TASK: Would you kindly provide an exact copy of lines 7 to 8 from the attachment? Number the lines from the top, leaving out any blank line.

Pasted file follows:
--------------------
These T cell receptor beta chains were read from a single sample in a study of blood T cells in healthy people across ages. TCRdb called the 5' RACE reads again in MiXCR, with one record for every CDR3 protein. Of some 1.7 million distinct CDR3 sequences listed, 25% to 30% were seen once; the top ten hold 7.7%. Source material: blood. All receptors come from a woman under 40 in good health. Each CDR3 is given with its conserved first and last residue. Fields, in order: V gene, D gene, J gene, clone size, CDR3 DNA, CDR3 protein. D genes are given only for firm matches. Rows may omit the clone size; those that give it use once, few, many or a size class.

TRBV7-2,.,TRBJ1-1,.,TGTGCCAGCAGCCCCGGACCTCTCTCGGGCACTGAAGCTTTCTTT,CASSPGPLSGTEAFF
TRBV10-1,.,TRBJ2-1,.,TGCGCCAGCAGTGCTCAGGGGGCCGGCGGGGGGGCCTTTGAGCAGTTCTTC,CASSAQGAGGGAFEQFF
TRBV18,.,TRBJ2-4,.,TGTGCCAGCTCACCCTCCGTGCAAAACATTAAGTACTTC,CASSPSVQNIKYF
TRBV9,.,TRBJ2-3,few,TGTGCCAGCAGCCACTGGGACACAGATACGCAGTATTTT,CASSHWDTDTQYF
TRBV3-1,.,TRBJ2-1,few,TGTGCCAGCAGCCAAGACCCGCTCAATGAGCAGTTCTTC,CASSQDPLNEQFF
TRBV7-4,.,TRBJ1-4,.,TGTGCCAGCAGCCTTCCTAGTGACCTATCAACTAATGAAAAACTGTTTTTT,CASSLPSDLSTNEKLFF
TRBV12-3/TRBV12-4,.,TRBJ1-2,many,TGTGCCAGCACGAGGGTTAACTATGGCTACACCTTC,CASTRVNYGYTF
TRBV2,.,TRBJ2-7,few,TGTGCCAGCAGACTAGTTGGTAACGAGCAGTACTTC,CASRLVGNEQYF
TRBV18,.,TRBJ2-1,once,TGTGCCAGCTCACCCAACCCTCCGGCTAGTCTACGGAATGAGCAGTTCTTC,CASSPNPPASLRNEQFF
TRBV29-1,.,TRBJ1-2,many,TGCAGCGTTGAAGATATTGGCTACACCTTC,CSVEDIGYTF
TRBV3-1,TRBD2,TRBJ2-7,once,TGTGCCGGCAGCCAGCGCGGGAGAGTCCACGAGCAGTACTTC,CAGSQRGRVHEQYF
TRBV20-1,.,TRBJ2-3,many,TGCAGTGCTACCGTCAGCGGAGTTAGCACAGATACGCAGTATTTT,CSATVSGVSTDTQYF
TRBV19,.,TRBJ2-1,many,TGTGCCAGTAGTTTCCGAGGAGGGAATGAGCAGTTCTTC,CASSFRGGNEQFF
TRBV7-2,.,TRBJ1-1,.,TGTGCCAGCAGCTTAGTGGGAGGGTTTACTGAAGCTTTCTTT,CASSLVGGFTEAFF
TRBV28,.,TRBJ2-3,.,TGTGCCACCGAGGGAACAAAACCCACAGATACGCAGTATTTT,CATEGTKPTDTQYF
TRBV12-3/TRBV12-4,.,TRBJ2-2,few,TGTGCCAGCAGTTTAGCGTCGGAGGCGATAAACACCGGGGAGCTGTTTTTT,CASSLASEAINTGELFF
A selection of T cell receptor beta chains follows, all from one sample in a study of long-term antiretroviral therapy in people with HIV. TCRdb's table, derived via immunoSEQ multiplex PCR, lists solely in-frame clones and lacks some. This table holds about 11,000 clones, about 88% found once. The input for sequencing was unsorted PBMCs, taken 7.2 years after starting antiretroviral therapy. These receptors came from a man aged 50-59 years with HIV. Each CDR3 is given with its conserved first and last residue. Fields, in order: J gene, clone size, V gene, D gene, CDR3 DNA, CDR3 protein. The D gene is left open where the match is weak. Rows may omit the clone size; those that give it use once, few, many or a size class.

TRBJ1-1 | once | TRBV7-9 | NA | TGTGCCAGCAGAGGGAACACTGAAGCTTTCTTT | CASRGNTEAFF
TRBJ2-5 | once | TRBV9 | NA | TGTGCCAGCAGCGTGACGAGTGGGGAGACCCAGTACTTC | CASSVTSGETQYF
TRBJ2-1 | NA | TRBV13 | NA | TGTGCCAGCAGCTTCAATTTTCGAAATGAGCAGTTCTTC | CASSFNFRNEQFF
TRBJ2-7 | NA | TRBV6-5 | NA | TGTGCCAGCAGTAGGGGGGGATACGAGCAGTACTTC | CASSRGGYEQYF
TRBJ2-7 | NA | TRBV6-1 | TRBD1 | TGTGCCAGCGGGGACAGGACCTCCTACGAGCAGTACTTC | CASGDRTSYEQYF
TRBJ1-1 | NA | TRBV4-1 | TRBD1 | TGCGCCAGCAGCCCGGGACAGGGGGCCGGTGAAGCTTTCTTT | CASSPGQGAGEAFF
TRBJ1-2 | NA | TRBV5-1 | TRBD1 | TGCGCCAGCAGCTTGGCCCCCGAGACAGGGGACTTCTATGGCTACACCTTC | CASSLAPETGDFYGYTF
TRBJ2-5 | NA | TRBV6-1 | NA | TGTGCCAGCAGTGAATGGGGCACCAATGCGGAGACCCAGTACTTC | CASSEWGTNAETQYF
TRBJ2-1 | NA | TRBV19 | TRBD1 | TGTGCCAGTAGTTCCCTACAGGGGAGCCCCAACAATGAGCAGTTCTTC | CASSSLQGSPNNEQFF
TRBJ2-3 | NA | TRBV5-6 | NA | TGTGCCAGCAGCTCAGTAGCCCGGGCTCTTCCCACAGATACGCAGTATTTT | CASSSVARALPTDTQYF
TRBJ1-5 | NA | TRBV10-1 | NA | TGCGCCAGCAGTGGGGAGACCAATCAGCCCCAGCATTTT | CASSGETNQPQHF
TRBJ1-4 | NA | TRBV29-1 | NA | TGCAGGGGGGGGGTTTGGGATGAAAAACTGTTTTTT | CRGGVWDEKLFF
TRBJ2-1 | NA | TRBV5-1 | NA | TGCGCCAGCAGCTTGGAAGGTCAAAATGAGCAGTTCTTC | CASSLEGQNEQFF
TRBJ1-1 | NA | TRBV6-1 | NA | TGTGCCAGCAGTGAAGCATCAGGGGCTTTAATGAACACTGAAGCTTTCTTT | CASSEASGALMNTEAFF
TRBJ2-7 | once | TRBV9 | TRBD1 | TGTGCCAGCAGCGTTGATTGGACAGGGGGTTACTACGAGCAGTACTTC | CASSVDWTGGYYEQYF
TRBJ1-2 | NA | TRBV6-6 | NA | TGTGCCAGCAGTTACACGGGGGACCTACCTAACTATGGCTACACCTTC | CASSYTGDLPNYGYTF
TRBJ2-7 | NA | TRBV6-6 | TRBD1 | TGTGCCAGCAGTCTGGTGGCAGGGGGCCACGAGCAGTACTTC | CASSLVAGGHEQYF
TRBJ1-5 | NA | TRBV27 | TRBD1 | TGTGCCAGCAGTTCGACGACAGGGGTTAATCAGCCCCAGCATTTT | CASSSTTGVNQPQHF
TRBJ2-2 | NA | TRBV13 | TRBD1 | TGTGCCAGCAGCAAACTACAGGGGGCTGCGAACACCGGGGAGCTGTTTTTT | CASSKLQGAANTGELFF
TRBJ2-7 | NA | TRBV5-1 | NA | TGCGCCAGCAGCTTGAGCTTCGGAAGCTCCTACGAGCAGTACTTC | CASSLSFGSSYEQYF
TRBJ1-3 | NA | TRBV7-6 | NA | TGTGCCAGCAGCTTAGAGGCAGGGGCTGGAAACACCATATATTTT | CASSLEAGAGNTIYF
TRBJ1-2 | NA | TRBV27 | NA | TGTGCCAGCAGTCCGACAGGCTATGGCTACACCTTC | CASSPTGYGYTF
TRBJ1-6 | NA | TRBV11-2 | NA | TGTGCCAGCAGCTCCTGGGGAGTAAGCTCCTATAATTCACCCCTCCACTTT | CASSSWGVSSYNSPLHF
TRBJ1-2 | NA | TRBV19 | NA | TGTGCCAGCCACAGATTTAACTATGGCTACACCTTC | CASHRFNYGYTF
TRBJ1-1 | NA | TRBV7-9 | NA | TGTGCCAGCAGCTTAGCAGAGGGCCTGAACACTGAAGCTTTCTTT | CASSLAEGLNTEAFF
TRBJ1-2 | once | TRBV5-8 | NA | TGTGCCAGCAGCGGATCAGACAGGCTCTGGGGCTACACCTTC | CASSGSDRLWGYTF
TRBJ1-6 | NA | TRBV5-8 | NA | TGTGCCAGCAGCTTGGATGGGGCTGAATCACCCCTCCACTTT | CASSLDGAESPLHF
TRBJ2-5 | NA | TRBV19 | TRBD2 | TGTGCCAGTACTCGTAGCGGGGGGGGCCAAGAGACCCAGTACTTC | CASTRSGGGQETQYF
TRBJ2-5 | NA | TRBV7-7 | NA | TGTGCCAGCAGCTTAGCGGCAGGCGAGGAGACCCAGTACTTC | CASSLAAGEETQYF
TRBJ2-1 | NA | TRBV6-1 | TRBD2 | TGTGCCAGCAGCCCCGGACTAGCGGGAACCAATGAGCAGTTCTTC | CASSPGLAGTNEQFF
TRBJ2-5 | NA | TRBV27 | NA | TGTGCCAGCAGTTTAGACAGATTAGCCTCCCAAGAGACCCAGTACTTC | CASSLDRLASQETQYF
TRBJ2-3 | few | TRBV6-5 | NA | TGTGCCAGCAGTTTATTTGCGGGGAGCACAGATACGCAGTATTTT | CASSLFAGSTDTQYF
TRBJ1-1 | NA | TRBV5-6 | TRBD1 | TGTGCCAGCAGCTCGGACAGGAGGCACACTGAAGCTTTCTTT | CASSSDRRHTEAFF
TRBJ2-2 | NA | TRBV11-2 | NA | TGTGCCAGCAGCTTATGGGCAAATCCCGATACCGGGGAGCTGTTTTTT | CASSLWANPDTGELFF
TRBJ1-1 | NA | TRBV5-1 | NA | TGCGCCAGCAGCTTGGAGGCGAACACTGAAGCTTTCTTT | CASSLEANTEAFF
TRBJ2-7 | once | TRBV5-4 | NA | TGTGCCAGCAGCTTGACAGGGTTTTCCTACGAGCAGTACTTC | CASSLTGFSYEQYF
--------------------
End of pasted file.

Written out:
TRBV7-4,.,TRBJ1-4,.,TGTGCCAGCAGCCTTCCTAGTGACCTATCAACTAATGAAAAACTGTTTTTT,CASSLPSDLSTNEKLFF
TRBV12-3/TRBV12-4,.,TRBJ1-2,many,TGTGCCAGCACGAGGGTTAACTATGGCTACACCTTC,CASTRVNYGYTF